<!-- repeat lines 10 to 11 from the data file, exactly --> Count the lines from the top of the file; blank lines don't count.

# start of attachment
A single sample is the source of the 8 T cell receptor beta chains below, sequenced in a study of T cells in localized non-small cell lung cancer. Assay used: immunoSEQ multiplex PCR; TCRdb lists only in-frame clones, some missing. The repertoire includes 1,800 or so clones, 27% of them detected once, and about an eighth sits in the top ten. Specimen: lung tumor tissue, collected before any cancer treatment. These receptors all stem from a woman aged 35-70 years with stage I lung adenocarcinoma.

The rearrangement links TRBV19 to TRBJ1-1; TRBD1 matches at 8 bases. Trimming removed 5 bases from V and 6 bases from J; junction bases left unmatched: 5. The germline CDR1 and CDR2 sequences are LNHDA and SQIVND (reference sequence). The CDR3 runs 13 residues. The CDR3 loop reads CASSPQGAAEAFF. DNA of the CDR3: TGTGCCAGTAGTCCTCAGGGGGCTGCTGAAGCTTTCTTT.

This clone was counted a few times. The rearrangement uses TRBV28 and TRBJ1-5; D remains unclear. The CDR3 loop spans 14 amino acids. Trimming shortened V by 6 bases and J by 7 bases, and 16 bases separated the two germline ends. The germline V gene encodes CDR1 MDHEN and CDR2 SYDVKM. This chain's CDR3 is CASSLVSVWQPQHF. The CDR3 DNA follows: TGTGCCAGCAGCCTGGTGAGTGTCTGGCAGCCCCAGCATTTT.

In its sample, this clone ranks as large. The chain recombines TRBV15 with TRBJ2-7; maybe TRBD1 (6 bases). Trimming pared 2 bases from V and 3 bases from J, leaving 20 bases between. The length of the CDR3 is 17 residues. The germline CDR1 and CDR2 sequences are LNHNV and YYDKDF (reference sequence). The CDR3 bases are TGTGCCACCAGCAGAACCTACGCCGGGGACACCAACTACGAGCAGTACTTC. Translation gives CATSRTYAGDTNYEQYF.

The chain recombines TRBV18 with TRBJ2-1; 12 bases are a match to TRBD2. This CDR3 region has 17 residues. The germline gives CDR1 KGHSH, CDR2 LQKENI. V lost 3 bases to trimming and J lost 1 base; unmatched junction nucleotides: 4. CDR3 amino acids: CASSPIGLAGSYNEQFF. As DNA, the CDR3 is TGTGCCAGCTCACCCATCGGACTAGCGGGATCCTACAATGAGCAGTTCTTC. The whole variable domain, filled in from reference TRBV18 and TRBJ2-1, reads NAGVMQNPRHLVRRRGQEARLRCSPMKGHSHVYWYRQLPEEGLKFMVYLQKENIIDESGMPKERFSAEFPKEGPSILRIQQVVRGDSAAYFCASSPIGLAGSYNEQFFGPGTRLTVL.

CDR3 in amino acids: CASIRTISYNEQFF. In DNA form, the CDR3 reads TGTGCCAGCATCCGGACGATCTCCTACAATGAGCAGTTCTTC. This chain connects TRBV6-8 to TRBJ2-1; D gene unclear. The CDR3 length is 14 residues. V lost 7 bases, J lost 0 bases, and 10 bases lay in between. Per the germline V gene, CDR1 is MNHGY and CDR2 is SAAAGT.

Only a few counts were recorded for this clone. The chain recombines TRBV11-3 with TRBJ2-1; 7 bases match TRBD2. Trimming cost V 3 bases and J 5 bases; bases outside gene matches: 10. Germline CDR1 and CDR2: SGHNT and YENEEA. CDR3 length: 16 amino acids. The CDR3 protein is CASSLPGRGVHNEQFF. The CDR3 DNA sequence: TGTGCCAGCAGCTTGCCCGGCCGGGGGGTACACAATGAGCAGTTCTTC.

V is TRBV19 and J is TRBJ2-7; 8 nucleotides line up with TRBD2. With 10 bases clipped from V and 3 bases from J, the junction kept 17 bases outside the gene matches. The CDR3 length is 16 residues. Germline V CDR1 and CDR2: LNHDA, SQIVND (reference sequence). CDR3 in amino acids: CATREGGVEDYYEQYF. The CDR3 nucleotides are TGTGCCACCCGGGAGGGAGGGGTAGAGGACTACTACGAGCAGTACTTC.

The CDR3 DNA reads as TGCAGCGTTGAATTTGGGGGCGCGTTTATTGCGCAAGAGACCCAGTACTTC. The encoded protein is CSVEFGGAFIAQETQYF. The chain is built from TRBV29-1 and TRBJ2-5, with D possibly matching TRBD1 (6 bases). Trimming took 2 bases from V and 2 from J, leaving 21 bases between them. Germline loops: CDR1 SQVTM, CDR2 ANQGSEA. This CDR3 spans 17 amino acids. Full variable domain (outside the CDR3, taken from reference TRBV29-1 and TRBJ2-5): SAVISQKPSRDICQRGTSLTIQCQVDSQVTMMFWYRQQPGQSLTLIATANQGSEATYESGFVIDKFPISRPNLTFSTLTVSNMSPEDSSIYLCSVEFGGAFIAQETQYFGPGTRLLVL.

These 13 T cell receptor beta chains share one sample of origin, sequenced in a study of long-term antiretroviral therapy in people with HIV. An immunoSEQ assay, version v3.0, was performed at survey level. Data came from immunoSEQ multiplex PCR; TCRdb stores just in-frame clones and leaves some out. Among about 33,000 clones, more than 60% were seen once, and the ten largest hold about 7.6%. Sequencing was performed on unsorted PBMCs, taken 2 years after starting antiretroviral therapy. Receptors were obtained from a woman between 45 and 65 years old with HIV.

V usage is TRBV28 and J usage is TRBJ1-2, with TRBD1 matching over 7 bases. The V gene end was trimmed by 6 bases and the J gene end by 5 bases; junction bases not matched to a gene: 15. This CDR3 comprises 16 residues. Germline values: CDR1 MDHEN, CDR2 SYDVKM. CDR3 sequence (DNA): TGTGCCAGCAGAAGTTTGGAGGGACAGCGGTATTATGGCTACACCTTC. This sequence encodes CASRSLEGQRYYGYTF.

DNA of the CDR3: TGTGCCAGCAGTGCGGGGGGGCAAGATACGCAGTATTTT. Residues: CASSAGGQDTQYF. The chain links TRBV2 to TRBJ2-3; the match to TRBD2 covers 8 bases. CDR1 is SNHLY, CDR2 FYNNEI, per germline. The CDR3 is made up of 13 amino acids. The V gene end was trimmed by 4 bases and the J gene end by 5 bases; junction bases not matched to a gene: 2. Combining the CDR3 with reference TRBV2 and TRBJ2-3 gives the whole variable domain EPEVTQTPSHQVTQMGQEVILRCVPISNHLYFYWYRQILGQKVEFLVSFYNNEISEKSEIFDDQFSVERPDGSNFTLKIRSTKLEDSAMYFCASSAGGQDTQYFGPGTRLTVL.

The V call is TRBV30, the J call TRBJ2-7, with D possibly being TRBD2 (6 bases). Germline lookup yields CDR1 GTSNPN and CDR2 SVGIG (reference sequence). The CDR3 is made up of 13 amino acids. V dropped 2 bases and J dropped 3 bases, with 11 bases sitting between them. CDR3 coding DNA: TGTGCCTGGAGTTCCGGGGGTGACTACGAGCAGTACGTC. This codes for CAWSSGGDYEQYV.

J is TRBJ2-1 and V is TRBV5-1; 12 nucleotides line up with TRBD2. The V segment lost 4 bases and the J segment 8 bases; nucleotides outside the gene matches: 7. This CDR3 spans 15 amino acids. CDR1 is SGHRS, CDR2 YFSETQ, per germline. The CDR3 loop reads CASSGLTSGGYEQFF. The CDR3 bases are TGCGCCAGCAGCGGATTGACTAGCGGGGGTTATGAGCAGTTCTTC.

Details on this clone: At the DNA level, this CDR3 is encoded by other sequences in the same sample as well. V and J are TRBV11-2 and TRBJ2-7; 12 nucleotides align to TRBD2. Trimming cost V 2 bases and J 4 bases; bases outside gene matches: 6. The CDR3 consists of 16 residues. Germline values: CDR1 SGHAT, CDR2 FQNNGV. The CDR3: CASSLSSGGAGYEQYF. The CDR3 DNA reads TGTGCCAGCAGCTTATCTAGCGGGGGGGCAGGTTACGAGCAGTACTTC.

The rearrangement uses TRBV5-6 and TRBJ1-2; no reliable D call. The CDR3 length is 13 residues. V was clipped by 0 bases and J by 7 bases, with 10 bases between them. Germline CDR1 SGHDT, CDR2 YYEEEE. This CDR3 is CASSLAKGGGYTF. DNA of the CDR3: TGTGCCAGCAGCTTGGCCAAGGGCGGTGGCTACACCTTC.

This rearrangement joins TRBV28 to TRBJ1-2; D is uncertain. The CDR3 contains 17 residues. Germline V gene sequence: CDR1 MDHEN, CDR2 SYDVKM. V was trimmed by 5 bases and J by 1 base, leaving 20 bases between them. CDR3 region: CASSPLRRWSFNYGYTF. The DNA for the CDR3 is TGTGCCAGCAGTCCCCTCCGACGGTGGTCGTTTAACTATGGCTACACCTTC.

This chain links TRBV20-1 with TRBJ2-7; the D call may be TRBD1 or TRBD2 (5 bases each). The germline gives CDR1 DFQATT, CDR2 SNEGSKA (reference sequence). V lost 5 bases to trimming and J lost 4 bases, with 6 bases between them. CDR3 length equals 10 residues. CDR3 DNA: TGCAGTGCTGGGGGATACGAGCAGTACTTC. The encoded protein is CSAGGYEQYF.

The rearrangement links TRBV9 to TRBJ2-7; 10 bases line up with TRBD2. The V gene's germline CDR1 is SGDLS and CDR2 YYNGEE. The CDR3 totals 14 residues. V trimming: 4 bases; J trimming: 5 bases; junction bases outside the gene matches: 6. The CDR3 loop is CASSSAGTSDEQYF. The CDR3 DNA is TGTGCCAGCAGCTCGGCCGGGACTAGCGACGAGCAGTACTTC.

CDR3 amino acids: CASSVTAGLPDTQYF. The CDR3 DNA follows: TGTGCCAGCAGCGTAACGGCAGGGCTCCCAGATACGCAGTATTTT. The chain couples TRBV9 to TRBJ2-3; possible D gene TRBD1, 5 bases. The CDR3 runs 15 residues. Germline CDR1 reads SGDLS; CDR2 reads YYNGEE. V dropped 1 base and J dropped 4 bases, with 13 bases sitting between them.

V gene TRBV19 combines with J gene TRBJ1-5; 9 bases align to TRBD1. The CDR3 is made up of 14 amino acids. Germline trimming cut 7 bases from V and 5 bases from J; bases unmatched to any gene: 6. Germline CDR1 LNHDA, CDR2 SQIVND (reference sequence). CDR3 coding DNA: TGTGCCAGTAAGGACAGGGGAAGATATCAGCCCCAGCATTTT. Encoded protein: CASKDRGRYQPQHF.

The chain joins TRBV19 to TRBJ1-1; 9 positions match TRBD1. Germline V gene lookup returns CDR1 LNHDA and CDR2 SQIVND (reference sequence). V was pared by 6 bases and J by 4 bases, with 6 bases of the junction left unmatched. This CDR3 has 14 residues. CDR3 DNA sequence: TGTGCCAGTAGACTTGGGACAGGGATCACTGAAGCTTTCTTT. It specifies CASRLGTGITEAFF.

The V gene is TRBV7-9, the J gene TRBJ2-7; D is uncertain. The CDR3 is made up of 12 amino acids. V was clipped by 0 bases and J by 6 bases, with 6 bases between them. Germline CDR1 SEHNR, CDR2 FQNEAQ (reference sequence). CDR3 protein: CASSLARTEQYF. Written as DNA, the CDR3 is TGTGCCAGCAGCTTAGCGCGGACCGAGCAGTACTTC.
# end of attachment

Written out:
These 13 T cell receptor beta chains share one sample of origin, sequenced in a study of long-term antiretroviral therapy in people with HIV. An immunoSEQ assay, version v3.0, was performed at survey level. Data came from immunoSEQ multiplex PCR; TCRdb stores just in-frame clones and leaves some out. Among about 33,000 clones, more than 60% were seen once, and the ten largest hold about 7.6%. Sequencing was performed on unsorted PBMCs, taken 2 years after starting antiretroviral therapy. Receptors were obtained from a woman between 45 and 65 years old with HIV.

V usage is TRBV28 and J usage is TRBJ1-2, with TRBD1 matching over 7 bases. The V gene end was trimmed by 6 bases and the J gene end by 5 bases; junction bases not matched to a gene: 15. This CDR3 comprises 16 residues. Germline values: CDR1 MDHEN, CDR2 SYDVKM. CDR3 sequence (DNA): TGTGCCAGCAGAAGTTTGGAGGGACAGCGGTATTATGGCTACACCTTC. This sequence encodes CASRSLEGQRYYGYTF.